External image

McKenzie Wood

Although a woman who is currently employed and becomes pregnant has (limited) legal protections afforded to her in the form of FMLA, there is little protection for a woman searching for a job while pregnant. While it is illegal for a potential employer to ask a woman about pregnancy or family status during a job interview, there is no mechanism in place to prevent an employer from drawing their own conclusions, particularly if a protruding stomach leaves little question as to the situation.

In a 2004 interview, Republican presidential candidate Donald Trump blatantly (and insensitively) said what many employers where probably already thinking. Pregnancy, says Trump, “is a wonderful thing for the woman … it’s certainly an inconvenience for a business.” Although not generally compared with “big business,” universities and other academic institutions might fit into this category when it comes to hiring pregnant potential employees. There is little doubt that a pregnant woman on the job market might be viewed as an “inconvenience.” Some trades can be flexible when it comes to hiring a pregnant employee, but academic jobs, running on strict semester schedules, often find difficulty with accommodating pregnant instructors.

I found out I was unexpectedly pregnant a few months before graduating from my Ph.D. program. Happily married, and planning to eventually have kids in the future, my husband and I were shocked to discover our path to parenthood would be happening sooner rather than later. Already aggressively chasing a competitive job market, my newfound pregnancy put me in an interesting position as I commenced my quest for work. Initially, I considered postponing my job search for a year until after my baby was born, but with a pile of student loans that were shortly coming due, and grossly inadequate health insurance, I realized that then, more than ever, I desperately needed to land gainful employment.

My preliminary job search and correspondence with universities began as I assume most ABD (all but dissertation) students would. I applied for a multitude of positions all over the country, and received over-the-phone or Skype interviews for roughly half. Of those that I had continued interviews with, I was invited to several on-campus visits. All of a sudden dread set in. At five months pregnant, I had a growing belly and all of the symptoms that accompany a stereotypical pregnancy, including morning sickness, cravings, fatigue and a bladder that needed to be emptied every 30 minutes. Furthermore, my delivery date was the last week of August, making my baby due right around the first week of fall semester.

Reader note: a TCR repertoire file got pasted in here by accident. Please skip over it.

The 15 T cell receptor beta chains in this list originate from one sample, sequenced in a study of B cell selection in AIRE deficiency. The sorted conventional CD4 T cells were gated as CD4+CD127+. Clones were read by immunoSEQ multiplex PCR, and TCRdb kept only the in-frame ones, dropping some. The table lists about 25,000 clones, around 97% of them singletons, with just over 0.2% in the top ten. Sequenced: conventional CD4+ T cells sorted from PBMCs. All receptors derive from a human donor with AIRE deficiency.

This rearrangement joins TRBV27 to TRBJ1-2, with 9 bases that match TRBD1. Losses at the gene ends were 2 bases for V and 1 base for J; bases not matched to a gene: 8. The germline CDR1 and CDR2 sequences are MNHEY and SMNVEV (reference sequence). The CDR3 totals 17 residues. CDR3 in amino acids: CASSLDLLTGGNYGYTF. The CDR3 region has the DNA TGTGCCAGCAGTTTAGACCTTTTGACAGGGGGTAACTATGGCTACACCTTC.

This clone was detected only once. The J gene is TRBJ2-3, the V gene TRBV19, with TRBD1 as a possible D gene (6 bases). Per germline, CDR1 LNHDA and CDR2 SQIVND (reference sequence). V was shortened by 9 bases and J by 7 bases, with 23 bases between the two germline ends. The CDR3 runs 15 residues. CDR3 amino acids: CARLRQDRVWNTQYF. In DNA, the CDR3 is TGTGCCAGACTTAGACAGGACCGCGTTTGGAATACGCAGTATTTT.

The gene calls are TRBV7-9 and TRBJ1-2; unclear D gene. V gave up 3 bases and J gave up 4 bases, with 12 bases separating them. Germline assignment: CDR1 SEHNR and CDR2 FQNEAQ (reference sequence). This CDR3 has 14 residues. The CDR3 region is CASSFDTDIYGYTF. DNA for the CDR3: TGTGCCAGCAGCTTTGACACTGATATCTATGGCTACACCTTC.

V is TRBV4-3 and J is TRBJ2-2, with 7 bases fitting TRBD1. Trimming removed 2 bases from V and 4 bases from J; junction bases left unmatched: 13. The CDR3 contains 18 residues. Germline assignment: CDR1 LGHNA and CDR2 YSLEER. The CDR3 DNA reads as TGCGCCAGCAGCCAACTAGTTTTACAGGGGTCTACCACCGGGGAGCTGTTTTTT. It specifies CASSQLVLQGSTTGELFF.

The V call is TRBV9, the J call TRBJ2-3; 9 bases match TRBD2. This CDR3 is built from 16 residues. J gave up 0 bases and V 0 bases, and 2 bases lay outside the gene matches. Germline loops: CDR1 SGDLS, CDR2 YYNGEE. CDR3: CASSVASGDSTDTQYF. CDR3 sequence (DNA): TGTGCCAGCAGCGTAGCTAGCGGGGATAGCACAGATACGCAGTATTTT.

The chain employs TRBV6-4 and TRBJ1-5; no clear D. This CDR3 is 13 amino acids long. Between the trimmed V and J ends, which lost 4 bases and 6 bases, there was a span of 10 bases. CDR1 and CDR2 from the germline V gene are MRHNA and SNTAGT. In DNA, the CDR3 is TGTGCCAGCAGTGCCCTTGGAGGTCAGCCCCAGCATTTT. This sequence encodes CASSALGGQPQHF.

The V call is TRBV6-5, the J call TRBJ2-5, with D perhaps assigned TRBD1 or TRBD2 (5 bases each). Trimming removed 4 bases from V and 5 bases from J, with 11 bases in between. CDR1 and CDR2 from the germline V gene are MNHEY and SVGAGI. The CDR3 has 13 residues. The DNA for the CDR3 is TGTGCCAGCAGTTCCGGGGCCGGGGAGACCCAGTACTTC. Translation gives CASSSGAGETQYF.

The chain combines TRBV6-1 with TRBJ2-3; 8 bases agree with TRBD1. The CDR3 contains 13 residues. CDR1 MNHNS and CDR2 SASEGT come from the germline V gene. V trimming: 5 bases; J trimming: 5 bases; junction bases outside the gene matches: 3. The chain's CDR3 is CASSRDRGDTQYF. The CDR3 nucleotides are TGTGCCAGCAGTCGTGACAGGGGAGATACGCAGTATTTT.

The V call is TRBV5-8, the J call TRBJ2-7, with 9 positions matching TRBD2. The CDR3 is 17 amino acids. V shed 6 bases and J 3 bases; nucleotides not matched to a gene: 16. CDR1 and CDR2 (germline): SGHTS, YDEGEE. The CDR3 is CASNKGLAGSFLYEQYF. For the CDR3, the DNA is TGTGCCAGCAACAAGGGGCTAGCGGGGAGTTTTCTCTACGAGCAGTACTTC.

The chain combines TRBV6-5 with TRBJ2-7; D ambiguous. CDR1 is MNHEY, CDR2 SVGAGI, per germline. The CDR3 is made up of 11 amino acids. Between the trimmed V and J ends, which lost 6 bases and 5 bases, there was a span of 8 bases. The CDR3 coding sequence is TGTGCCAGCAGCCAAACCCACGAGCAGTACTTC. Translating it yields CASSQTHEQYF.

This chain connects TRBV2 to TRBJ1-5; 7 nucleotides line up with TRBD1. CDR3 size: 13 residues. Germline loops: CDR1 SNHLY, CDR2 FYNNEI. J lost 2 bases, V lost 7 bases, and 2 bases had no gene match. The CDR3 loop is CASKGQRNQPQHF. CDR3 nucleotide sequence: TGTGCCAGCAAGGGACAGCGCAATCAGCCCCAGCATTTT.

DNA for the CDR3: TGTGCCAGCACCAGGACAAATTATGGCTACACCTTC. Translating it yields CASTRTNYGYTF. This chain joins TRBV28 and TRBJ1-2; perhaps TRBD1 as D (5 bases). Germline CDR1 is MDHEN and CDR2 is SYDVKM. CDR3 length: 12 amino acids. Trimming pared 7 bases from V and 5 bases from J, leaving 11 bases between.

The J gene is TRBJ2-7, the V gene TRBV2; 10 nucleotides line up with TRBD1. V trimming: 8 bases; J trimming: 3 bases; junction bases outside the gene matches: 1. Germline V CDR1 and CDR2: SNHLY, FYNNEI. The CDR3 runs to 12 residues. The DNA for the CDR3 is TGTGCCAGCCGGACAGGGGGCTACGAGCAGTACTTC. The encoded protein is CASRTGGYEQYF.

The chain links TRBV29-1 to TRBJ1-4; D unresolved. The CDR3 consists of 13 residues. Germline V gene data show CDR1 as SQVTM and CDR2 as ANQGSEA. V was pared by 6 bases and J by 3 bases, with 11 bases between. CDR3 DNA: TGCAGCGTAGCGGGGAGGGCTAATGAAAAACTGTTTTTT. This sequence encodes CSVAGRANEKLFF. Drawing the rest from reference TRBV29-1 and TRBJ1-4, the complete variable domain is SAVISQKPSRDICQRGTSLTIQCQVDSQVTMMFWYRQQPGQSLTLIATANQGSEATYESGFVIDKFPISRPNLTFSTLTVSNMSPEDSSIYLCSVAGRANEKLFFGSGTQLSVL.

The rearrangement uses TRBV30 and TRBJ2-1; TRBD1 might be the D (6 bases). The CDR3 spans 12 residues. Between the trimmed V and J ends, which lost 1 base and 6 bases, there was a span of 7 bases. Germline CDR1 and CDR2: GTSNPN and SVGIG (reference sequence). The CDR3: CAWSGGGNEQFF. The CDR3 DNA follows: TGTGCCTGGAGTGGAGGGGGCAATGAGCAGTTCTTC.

I spent my nights doing research on my rights as a pregnant woman, and learned that I did not have to disclose my pregnancy during job interviews, employers could not ask me if I was pregnant and they legally could not deny me employment due to my being pregnant. All of this looks great on paper, but as I learned throughout my interviews, what’s on paper does not necessarily play out in real life.

I accepted invitations to three on-campus interviews. The first university I interviewed at I made no mention of my pregnancy. I carefully selected clothes that were baggy, moved up a shoe size to mask my swelling feet, and ate very little in an effort to curb my nausea. The interview went very well, until the department chair asked if there was any reason that I would not be able to start my job in the fall. I was unprepared for that question, and my uneasiness surely raised some red flags. I vaguely replied that “I intended to work as soon as circumstances would allow.”

I no longer felt good about my first on-campus visit. Even though it was within my legal arena of rights to withhold my pregnancy, I knew it would not assist me in building trust or making friends with my future colleagues. Without officially confirming I was pregnant, I was offered the position, which I later turned down after learning that the department was not prepared to give me more than two days off post-birth, alternative scheduling possibilities were not an option, and the university’s insurance and employee benefits would be a logistical nightmare.